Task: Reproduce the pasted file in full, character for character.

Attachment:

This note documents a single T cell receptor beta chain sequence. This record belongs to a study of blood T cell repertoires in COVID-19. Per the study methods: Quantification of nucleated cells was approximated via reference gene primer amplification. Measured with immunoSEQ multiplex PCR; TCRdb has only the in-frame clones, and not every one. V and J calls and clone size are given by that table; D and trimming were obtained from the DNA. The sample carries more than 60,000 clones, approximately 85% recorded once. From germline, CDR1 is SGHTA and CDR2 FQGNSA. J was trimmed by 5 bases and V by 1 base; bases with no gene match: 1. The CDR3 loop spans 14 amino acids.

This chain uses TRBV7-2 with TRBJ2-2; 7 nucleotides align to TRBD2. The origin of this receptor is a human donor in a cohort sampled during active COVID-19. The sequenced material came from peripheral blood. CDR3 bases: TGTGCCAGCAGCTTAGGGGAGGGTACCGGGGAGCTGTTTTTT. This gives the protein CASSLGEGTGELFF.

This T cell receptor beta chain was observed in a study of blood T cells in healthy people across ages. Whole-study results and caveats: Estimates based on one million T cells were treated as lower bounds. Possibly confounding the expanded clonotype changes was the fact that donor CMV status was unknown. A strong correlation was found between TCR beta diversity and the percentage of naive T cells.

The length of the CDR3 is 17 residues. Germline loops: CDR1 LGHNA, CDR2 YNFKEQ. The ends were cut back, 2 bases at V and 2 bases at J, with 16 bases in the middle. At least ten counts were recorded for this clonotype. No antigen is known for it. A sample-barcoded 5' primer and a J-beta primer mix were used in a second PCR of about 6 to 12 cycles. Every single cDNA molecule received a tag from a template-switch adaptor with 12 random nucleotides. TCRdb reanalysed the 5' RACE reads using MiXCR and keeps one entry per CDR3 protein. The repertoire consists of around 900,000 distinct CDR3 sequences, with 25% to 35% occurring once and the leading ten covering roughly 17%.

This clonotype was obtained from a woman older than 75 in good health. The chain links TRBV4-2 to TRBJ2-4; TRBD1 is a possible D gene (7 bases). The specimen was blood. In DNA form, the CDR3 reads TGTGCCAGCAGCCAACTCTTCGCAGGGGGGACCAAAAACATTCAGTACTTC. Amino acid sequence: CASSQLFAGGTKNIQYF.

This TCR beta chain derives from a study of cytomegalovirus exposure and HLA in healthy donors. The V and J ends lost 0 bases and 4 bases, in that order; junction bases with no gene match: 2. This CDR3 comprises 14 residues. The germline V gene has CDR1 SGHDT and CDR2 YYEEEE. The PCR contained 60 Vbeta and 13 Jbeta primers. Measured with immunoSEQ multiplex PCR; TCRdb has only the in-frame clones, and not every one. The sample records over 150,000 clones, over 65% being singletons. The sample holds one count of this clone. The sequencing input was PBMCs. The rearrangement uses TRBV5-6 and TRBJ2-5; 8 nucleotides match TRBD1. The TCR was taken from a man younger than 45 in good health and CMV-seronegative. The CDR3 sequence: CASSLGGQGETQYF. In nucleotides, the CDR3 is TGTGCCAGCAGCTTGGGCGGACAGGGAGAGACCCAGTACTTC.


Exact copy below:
This note documents a single T cell receptor beta chain sequence. This record belongs to a study of blood T cell repertoires in COVID-19. Per the study methods: Quantification of nucleated cells was approximated via reference gene primer amplification. Measured with immunoSEQ multiplex PCR; TCRdb has only the in-frame clones, and not every one. V and J calls and clone size are given by that table; D and trimming were obtained from the DNA. The sample carries more than 60,000 clones, approximately 85% recorded once. From germline, CDR1 is SGHTA and CDR2 FQGNSA. J was trimmed by 5 bases and V by 1 base; bases with no gene match: 1. The CDR3 loop spans 14 amino acids.

This chain uses TRBV7-2 with TRBJ2-2; 7 nucleotides align to TRBD2. The origin of this receptor is a human donor in a cohort sampled during active COVID-19. The sequenced material came from peripheral blood. CDR3 bases: TGTGCCAGCAGCTTAGGGGAGGGTACCGGGGAGCTGTTTTTT. This gives the protein CASSLGEGTGELFF.

This T cell receptor beta chain was observed in a study of blood T cells in healthy people across ages. Whole-study results and caveats: Estimates based on one million T cells were treated as lower bounds. Possibly confounding the expanded clonotype changes was the fact that donor CMV status was unknown. A strong correlation was found between TCR beta diversity and the percentage of naive T cells.

The length of the CDR3 is 17 residues. Germline loops: CDR1 LGHNA, CDR2 YNFKEQ. The ends were cut back, 2 bases at V and 2 bases at J, with 16 bases in the middle. At least ten counts were recorded for this clonotype. No antigen is known for it. A sample-barcoded 5' primer and a J-beta primer mix were used in a second PCR of about 6 to 12 cycles. Every single cDNA molecule received a tag from a template-switch adaptor with 12 random nucleotides. TCRdb reanalysed the 5' RACE reads using MiXCR and keeps one entry per CDR3 protein. The repertoire consists of around 900,000 distinct CDR3 sequences, with 25% to 35% occurring once and the leading ten covering roughly 17%.

This clonotype was obtained from a woman older than 75 in good health. The chain links TRBV4-2 to TRBJ2-4; TRBD1 is a possible D gene (7 bases). The specimen was blood. In DNA form, the CDR3 reads TGTGCCAGCAGCCAACTCTTCGCAGGGGGGACCAAAAACATTCAGTACTTC. Amino acid sequence: CASSQLFAGGTKNIQYF.

This TCR beta chain derives from a study of cytomegalovirus exposure and HLA in healthy donors. The V and J ends lost 0 bases and 4 bases, in that order; junction bases with no gene match: 2. This CDR3 comprises 14 residues. The germline V gene has CDR1 SGHDT and CDR2 YYEEEE. The PCR contained 60 Vbeta and 13 Jbeta primers. Measured with immunoSEQ multiplex PCR; TCRdb has only the in-frame clones, and not every one. The sample records over 150,000 clones, over 65% being singletons. The sample holds one count of this clone. The sequencing input was PBMCs. The rearrangement uses TRBV5-6 and TRBJ2-5; 8 nucleotides match TRBD1. The TCR was taken from a man younger than 45 in good health and CMV-seronegative. The CDR3 sequence: CASSLGGQGETQYF. In nucleotides, the CDR3 is TGTGCCAGCAGCTTGGGCGGACAGGGAGAGACCCAGTACTTC.